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Tightening NT vacancy rate drives increase tenancy disputes

By Steven Cross 26 June 2012 | 1 minute read

A spike in tenancy disputes has prompted the Northern Territory office for Consumer Affairs to launch an education campaign to highlight the rights and responsibilities of tenants and landlords.

An expanding rental market in the NT has led Consumer Affairs commissioner Gary Clements to encourage both tenants and landlords to familiarise themselves with their requirements.

“The demand for rental properties in the NT is expected to grow with major [mining] projects such as Inpex coming on line,” Mr Clements said.

Darwin's vacancy rate shrunk to a super low 0.4 per cent in May - or just 100 available properties, according to data from SQM Research.

Mr Clements said Consumer Affairs provides free and accessible advice aims to increasing awareness of the provisions of the Residential Tenancies Act to all concerned, including real estate agents and property managers.


“A range of publications are available on the Consumer Affairs website where tenants and landlords can view the legislation and download brochures, fact sheets and forms," he said.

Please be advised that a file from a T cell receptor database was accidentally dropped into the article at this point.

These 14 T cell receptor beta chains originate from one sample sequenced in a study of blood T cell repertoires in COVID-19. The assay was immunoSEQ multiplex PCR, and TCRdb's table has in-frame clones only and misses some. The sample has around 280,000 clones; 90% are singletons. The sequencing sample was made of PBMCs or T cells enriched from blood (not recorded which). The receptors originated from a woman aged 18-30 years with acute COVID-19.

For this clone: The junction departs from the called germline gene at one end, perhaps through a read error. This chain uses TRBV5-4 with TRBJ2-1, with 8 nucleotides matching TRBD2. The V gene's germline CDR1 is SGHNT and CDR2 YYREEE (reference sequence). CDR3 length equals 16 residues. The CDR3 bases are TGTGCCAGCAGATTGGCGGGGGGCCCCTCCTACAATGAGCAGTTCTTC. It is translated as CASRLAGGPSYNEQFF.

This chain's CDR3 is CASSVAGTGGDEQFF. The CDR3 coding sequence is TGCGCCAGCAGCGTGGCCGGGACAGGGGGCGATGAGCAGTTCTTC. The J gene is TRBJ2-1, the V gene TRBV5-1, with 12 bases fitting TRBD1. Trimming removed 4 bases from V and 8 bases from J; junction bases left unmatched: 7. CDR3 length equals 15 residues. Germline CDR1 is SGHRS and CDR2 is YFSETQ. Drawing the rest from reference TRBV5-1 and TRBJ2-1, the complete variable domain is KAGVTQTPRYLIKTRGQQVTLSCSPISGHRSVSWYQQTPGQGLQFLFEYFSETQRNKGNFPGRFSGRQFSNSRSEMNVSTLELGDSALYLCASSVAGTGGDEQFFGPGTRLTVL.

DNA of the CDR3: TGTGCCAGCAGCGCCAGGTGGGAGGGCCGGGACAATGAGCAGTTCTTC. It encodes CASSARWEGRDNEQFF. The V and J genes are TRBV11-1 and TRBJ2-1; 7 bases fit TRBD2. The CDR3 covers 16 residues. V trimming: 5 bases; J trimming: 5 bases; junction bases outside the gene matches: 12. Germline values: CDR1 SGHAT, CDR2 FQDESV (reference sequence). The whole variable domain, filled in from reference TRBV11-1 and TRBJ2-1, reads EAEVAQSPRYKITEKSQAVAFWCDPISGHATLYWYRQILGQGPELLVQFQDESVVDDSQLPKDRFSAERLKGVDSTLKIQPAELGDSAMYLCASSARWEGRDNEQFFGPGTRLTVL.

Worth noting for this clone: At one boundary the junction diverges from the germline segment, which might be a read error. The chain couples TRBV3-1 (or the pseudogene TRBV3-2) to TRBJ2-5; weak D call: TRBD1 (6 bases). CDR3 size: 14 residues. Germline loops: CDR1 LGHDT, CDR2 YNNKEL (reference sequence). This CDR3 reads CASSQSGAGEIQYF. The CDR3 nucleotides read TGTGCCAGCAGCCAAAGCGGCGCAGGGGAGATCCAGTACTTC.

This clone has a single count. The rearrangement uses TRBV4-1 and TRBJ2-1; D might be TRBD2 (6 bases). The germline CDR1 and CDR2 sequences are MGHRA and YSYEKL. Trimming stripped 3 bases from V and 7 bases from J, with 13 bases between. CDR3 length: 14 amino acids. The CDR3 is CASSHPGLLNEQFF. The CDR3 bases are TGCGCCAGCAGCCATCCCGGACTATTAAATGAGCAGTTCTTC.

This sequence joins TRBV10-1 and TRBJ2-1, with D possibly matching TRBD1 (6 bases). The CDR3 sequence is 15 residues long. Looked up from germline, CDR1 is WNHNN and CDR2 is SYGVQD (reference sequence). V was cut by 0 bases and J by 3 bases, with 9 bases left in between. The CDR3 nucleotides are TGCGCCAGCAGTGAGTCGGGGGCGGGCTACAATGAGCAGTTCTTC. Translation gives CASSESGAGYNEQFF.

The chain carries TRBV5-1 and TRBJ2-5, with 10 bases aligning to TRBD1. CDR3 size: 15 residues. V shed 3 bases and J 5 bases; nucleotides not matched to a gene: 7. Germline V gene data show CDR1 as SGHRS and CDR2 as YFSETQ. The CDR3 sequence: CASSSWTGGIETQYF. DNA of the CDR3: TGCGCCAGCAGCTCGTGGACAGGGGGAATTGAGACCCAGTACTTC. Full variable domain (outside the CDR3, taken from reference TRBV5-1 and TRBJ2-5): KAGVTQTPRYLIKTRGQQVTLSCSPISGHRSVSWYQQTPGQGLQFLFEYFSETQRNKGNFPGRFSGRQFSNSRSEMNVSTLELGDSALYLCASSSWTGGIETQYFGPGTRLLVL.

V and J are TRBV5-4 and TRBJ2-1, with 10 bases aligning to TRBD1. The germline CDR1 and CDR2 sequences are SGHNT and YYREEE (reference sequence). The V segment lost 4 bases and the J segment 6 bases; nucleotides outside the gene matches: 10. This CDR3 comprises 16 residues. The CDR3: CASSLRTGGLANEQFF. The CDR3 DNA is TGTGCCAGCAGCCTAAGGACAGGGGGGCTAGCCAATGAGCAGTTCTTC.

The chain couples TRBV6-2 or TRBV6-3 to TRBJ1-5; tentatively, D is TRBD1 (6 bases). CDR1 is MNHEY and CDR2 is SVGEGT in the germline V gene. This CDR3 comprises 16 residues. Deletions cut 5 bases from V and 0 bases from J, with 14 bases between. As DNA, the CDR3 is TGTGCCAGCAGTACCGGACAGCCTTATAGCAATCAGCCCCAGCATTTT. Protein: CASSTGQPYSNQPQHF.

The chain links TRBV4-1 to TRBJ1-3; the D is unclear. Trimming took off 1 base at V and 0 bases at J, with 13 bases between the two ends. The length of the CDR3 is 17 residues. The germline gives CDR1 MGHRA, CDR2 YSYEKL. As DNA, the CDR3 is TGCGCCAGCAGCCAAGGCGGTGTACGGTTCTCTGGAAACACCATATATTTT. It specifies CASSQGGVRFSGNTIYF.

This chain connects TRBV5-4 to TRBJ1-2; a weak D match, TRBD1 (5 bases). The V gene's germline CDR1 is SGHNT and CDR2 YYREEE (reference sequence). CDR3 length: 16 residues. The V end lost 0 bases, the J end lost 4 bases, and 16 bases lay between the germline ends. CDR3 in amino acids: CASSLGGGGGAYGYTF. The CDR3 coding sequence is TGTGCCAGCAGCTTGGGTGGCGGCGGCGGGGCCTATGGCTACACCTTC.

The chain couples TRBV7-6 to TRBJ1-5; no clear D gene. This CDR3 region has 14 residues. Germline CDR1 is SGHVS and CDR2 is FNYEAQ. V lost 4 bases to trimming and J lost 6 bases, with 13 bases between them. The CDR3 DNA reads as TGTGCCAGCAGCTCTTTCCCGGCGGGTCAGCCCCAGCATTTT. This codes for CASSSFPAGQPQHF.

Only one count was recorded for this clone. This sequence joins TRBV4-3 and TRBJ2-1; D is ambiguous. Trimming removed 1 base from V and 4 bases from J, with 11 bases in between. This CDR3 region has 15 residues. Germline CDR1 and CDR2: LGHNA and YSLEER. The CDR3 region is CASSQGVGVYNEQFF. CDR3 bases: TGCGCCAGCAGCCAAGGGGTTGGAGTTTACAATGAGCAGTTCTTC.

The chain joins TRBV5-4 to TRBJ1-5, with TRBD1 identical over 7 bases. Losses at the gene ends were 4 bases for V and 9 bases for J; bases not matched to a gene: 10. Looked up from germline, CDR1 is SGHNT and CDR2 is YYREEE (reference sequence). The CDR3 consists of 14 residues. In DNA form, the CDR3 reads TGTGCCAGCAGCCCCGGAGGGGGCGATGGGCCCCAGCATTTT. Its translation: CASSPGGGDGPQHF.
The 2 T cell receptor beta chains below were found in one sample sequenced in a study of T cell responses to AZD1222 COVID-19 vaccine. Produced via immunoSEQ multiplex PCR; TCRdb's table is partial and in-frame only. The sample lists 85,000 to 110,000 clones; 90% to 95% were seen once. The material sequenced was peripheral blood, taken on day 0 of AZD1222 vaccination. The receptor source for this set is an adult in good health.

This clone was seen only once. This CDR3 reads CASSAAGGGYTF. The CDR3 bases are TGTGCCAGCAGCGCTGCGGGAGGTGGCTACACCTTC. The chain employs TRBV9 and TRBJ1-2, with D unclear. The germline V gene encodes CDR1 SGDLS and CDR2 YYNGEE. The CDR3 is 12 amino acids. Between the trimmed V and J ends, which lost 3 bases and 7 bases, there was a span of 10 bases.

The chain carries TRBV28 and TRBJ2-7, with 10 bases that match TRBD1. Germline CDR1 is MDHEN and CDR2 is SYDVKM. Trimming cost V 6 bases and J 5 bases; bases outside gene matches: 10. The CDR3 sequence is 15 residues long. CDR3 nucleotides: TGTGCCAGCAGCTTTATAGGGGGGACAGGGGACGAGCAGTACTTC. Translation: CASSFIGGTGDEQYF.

“They can also download the booklet, ‘A Guide to Renting in the Northern Territory’, which clearly summarises the rights and responsibilities of tenants and landlords under the Act."

Speaking with Real Estate Business, Mr Clements admitted there had been an increase in disputes as more rental properties came onto the market.

“We have seen a slight increase in demand on our office; we undertake dispute resolution and hear applications between landlords, their agents and tenants," he said.

“We make determinations about rental issues, with rent being one factor as well as tenants wishing to leave their tenancy early and other issues that are easily fixed if people follow their rights and responsibilities set out by the Act.”



An investment is an asset or item purchased with the expectation that it will generate income or appreciate in value in the future.


Property refers to either a tangible or intangible item that an individual or business has legal rights or ownership of, such as houses, cars, stocks or bond certificates.

Tightening NT vacancy rate drives increase tenancy disputes
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